Digitisation is bringing forth new ways for luxury brands to connect with consumers. Research by Forrester shows there has been a 32% decline by luxury brands in print advertising investment worldwide over the last five years. Brands are still focused on traditional media but increasingly a millennial state of mind is permeating the luxury industry, with brands changing their communication mix to target their consumers where they spend most of their time – which is social media, rather than print.

The reason this model has been so successful in China is that 80% of Chinese luxury consumers are on social media, with the customer journey very different in China from the West. In China, 40% of Chinese luxury customers are on Weibo (China’s Twitter), with 15% on Little Red Book (a product search engine for luxury) and 5% on Douyin / Tiktok (Snapchat). Compared to a “traditional” digital purchase in Europe where the four touchpoints might be Google, Instagram, Facebook and ultimately Farfetch to conduct the transaction, in China, all the major touch points in a sales cycle are directly related to influencers. For brands, too, this makes the link between media impact value and conversion to actual sales much more direct and therefore increases the continued usage of influencer marketing strategies.

What does this mean for luxury investing? With the growing importance of millennial, and especially Asian millennial customers to luxury demand, companies that can appropriately target these customers on their preferred channels will continue to win.

Moats remain wide around established players

The incumbents within the luxury space still retain wide moats around them – effectively, barriers to entry in the established luxury industry remain very high and are hard to penetrate. The provenance and heritage of brands such as Hermes and Louis Vuitton cannot simply be replicated overnight, allowing these brands to invest for future growth and retain their market status as established, flagship luxury brands. At the company and brand level, we believe the difference between the performance of winners and losers is much greater than in the preceding era, where a rising tide of luxury sales, during an earlier stage of China’s growth, effectively lifted all boats.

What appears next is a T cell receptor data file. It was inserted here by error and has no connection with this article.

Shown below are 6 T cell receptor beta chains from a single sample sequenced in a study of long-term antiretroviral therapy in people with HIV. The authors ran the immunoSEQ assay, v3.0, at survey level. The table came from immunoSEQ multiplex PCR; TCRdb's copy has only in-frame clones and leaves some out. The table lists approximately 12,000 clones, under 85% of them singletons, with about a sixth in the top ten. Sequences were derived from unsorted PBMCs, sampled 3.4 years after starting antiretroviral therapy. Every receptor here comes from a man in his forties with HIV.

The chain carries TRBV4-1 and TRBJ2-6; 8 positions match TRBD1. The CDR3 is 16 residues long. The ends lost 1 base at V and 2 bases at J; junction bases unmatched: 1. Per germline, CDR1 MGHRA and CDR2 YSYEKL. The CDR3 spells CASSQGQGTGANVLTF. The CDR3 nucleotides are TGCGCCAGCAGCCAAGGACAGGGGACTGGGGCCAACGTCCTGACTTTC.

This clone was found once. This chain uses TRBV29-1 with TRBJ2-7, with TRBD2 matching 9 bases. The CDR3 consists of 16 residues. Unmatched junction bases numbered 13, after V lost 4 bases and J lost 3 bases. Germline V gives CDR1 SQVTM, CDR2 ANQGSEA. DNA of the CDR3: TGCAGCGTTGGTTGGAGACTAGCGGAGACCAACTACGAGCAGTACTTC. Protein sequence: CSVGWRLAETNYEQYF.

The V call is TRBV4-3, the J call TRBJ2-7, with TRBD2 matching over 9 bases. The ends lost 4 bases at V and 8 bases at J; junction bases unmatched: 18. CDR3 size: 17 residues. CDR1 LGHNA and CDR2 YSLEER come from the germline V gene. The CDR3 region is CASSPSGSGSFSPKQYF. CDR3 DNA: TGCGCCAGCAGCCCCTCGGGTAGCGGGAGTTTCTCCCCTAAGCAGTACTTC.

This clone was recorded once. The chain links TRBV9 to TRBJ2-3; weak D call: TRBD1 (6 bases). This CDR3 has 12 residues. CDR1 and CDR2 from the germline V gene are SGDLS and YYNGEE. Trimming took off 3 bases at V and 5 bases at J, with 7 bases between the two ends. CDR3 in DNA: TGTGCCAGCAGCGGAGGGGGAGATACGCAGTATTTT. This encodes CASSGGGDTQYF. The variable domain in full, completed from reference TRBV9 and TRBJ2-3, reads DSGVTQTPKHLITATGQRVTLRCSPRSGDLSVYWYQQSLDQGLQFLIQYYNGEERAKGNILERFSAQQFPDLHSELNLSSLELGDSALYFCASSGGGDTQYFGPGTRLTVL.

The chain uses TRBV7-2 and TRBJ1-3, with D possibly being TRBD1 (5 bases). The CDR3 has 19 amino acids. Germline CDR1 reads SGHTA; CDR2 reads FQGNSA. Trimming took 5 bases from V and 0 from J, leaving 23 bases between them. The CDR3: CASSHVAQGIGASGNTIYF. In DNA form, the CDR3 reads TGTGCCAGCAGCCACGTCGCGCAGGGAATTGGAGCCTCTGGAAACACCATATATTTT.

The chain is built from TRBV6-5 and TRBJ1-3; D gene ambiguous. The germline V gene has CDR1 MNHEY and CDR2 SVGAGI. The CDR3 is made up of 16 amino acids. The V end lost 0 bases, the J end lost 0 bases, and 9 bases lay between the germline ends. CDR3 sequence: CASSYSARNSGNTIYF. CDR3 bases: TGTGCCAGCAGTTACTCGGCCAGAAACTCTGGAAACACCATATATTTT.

Important legal information
The information in this document is given for information purposes only and does not qualify as investment advice. Opinions and assessments contained in this document may change and reflect the point of view of GAM in the current economic environment. No liability shall be accepted for the accuracy and completeness of the information. Past performance is no indicator for the current or future development. The mentioned financial instruments are provided for illustrative purposes only and shall not be considered as a direct offering, investment recommendation or investment advice. Reference to a security is not a recommendation to buy or sell that security.